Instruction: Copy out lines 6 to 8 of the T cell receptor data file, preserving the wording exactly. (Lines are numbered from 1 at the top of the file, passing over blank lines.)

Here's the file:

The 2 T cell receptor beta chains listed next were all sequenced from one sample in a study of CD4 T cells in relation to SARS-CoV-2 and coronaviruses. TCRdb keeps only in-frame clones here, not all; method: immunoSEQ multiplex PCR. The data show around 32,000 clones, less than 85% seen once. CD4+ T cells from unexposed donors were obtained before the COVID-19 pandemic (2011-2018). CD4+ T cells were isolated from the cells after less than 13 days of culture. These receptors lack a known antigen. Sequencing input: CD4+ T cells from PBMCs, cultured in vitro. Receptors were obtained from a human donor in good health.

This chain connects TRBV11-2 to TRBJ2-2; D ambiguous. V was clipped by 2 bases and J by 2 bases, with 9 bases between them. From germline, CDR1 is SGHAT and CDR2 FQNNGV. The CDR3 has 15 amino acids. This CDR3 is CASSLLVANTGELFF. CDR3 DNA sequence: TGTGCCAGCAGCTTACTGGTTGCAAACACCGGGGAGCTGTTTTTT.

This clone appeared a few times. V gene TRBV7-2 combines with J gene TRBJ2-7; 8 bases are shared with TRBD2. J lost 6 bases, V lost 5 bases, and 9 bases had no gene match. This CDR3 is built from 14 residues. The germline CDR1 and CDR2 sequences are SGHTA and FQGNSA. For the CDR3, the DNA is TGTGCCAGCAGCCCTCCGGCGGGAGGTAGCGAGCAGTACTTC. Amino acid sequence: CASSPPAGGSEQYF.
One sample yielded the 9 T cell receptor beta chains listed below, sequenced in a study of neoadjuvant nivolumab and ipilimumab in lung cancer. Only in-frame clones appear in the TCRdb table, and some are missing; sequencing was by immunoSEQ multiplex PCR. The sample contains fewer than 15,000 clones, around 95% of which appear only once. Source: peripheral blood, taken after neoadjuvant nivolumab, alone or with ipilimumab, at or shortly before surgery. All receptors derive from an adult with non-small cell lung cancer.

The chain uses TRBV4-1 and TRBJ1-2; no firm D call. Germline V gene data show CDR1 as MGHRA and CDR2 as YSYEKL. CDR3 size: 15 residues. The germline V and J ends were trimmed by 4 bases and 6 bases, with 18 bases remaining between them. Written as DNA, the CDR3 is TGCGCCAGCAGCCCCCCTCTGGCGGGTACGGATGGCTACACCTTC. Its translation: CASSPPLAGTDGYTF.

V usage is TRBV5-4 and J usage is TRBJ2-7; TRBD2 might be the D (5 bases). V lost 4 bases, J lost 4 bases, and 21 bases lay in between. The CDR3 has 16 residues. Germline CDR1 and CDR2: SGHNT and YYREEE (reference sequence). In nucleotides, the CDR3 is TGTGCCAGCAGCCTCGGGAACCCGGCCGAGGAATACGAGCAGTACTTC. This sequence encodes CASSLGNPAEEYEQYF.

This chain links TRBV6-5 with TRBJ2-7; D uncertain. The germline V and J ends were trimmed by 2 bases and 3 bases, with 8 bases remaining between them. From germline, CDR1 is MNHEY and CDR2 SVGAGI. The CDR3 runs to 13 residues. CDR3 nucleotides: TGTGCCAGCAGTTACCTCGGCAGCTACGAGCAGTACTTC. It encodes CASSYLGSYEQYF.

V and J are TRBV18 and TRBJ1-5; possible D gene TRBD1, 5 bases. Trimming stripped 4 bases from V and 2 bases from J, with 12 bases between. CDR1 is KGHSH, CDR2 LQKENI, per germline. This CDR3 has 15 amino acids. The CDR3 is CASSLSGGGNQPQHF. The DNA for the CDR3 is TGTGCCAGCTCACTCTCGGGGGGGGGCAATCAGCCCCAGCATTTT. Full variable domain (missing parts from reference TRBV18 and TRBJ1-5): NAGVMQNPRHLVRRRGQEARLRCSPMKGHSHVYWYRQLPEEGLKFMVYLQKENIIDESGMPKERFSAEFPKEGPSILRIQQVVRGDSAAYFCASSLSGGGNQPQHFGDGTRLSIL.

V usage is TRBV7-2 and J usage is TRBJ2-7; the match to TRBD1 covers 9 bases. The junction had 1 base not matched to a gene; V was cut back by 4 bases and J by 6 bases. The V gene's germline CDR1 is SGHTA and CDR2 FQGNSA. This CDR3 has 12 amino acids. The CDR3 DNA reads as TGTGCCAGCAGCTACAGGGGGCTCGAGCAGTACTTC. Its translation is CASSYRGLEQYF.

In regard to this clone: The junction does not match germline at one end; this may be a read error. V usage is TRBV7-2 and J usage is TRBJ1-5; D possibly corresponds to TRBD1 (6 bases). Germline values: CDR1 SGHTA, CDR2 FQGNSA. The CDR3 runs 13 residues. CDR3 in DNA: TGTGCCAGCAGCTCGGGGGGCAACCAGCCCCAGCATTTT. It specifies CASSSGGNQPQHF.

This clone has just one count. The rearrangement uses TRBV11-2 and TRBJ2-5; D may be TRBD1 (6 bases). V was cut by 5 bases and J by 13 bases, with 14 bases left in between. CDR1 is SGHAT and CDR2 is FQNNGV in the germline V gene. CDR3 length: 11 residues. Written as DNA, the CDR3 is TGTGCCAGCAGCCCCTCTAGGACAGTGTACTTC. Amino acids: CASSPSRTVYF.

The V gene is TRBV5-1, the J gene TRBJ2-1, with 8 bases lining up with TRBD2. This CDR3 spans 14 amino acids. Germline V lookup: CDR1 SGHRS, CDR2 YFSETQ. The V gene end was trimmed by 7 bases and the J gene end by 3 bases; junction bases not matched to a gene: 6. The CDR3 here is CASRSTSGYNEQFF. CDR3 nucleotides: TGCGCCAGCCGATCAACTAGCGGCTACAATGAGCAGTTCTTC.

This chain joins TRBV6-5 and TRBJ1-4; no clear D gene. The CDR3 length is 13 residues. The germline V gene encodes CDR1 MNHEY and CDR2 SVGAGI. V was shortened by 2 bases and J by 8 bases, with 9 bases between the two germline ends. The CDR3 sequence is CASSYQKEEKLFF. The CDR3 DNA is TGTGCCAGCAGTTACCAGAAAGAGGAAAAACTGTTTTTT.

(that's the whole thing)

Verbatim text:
V usage is TRBV5-4 and J usage is TRBJ2-7; TRBD2 might be the D (5 bases). V lost 4 bases, J lost 4 bases, and 21 bases lay in between. The CDR3 has 16 residues. Germline CDR1 and CDR2: SGHNT and YYREEE (reference sequence). In nucleotides, the CDR3 is TGTGCCAGCAGCCTCGGGAACCCGGCCGAGGAATACGAGCAGTACTTC. This sequence encodes CASSLGNPAEEYEQYF.

This chain links TRBV6-5 with TRBJ2-7; D uncertain. The germline V and J ends were trimmed by 2 bases and 3 bases, with 8 bases remaining between them. From germline, CDR1 is MNHEY and CDR2 SVGAGI. The CDR3 runs to 13 residues. CDR3 nucleotides: TGTGCCAGCAGTTACCTCGGCAGCTACGAGCAGTACTTC. It encodes CASSYLGSYEQYF.

V and J are TRBV18 and TRBJ1-5; possible D gene TRBD1, 5 bases. Trimming stripped 4 bases from V and 2 bases from J, with 12 bases between. CDR1 is KGHSH, CDR2 LQKENI, per germline. This CDR3 has 15 amino acids. The CDR3 is CASSLSGGGNQPQHF. The DNA for the CDR3 is TGTGCCAGCTCACTCTCGGGGGGGGGCAATCAGCCCCAGCATTTT. Full variable domain (missing parts from reference TRBV18 and TRBJ1-5): NAGVMQNPRHLVRRRGQEARLRCSPMKGHSHVYWYRQLPEEGLKFMVYLQKENIIDESGMPKERFSAEFPKEGPSILRIQQVVRGDSAAYFCASSLSGGGNQPQHFGDGTRLSIL.